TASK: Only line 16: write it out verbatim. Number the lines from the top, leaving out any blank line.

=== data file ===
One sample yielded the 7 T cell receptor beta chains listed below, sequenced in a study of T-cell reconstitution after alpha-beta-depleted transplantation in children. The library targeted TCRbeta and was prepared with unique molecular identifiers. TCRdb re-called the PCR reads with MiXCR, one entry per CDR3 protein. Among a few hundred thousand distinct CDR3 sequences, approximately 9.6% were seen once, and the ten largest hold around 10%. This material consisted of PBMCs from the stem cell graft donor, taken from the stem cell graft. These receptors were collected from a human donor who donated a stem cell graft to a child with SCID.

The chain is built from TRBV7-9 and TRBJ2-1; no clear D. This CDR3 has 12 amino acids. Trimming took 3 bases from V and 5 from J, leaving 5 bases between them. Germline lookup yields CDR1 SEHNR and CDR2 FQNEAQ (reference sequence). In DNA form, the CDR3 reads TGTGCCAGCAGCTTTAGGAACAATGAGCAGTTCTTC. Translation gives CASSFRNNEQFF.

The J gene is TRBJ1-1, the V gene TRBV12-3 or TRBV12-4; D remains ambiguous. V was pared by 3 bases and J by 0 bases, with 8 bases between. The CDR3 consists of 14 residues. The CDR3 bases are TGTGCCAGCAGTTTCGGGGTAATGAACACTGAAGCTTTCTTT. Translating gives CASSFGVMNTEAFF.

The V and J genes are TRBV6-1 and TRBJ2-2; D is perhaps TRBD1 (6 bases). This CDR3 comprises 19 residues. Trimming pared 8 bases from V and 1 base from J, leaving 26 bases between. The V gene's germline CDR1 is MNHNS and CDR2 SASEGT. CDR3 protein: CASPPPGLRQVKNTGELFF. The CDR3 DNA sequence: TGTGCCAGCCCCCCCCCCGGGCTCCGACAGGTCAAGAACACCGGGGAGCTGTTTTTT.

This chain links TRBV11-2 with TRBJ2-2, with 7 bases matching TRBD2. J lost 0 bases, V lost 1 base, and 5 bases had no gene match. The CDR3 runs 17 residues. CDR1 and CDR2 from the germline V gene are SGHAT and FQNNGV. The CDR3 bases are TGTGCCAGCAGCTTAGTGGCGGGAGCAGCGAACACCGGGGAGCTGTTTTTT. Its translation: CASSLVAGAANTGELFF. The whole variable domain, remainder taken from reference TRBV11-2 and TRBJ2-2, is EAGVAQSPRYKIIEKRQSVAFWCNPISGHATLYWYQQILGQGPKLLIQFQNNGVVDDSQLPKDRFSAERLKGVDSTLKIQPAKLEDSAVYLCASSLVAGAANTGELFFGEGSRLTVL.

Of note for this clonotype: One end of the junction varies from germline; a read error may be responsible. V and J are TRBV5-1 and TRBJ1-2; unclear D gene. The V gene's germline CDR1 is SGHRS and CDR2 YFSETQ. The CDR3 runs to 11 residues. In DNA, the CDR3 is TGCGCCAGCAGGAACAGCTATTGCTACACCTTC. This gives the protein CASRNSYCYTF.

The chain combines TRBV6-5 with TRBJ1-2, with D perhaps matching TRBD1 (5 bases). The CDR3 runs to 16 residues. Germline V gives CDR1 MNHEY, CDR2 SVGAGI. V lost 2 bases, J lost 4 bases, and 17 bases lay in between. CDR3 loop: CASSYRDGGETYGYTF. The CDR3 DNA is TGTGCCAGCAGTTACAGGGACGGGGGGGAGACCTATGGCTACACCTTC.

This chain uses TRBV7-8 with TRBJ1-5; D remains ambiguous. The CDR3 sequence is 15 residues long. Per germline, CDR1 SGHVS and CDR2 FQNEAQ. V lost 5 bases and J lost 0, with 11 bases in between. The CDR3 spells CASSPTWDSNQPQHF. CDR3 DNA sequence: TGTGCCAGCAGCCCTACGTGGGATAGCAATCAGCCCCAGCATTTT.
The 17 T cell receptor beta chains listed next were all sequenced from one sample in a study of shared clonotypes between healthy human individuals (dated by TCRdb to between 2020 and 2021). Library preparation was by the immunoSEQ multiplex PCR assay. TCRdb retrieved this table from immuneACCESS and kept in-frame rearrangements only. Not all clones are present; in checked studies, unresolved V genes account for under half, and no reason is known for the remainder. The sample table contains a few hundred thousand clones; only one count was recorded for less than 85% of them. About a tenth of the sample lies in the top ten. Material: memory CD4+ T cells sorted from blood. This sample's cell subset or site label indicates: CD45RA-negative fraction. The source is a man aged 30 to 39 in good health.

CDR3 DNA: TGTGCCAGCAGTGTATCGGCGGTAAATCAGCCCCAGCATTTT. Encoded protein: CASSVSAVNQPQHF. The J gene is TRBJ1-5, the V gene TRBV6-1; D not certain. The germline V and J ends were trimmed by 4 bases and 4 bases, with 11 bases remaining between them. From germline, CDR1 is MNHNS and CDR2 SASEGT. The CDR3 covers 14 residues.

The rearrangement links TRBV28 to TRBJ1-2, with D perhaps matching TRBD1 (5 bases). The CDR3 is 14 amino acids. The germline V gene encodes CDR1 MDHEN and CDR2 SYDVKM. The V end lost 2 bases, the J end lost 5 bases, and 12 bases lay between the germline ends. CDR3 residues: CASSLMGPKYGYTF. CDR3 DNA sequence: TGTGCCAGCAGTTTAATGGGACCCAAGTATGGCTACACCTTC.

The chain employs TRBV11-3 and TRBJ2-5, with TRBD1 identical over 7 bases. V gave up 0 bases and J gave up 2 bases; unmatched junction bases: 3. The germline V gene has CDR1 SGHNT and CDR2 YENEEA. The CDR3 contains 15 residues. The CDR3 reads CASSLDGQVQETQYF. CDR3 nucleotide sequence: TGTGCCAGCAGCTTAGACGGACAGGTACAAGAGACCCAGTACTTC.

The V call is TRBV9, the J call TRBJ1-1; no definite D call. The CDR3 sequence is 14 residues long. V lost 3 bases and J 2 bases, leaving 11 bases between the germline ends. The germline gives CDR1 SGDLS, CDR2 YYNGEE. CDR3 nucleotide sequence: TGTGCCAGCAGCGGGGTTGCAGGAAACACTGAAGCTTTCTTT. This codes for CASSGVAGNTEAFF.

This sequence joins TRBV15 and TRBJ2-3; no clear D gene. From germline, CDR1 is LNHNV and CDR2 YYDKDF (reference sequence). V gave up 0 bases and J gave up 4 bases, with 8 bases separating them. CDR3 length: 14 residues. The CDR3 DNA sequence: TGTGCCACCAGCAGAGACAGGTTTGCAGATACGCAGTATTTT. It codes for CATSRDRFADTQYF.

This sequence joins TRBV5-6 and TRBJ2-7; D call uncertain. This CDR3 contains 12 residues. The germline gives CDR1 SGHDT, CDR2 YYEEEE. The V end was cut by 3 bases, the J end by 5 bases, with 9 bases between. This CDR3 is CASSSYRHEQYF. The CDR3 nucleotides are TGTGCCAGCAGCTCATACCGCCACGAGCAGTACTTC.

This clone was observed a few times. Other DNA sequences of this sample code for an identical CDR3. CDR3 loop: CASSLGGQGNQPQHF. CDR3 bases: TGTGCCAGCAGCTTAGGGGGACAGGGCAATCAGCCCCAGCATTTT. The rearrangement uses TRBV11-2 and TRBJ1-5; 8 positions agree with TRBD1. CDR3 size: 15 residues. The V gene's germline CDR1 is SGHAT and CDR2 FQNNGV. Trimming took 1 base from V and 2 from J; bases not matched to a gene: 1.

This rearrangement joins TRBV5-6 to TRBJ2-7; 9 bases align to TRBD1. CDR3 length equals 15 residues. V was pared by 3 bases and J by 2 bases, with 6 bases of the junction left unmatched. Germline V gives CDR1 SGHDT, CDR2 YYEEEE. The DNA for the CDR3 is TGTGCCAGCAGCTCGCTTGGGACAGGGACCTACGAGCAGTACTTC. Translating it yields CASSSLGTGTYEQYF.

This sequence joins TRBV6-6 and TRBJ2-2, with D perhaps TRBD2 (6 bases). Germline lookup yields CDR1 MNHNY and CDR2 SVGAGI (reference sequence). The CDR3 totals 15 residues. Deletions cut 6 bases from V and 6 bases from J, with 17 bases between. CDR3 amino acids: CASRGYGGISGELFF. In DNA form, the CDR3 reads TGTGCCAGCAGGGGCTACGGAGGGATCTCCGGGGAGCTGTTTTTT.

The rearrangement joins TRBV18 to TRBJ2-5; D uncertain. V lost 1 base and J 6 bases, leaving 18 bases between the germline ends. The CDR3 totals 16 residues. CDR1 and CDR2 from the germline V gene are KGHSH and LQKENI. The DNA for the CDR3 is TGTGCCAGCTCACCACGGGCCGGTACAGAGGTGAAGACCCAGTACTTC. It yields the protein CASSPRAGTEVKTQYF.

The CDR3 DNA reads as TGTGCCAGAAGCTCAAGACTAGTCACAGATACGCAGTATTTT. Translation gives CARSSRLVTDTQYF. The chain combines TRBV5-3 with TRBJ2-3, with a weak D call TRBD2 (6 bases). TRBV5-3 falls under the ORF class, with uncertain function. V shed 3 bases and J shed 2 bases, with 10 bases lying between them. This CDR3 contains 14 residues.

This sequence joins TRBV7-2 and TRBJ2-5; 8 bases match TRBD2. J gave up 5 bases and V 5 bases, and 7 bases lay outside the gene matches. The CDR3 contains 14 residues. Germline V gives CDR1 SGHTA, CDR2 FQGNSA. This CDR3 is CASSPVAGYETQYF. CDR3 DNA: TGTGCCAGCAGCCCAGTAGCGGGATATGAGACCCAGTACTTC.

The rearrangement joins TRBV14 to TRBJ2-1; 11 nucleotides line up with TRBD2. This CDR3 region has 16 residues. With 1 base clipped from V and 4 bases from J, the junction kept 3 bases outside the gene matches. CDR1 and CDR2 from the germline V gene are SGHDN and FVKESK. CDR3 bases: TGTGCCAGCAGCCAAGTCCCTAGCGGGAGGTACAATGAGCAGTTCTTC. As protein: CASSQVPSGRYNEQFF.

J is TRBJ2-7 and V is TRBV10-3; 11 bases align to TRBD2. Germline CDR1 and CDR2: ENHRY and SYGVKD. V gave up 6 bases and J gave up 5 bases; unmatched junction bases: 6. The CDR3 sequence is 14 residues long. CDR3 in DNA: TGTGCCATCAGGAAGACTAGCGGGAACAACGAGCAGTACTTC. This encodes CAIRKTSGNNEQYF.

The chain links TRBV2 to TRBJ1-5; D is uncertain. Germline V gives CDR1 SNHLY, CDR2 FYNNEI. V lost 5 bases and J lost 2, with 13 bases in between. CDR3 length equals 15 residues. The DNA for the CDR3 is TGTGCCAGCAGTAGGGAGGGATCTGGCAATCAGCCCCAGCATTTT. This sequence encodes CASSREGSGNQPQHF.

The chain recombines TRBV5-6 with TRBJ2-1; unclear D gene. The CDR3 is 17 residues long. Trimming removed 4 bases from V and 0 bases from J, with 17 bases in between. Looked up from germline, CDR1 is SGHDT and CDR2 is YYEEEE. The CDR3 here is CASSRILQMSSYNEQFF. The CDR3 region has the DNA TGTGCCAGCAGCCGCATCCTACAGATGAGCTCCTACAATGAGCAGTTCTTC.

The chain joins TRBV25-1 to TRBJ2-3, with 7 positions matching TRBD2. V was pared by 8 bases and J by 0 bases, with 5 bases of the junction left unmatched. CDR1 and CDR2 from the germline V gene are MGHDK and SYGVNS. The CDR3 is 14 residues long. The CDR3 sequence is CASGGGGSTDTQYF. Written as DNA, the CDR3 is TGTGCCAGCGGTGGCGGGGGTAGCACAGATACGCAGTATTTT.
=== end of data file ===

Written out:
This clone was observed a few times. Other DNA sequences of this sample code for an identical CDR3. CDR3 loop: CASSLGGQGNQPQHF. CDR3 bases: TGTGCCAGCAGCTTAGGGGGACAGGGCAATCAGCCCCAGCATTTT. The rearrangement uses TRBV11-2 and TRBJ1-5; 8 positions agree with TRBD1. CDR3 size: 15 residues. The V gene's germline CDR1 is SGHAT and CDR2 FQNNGV. Trimming took 1 base from V and 2 from J; bases not matched to a gene: 1.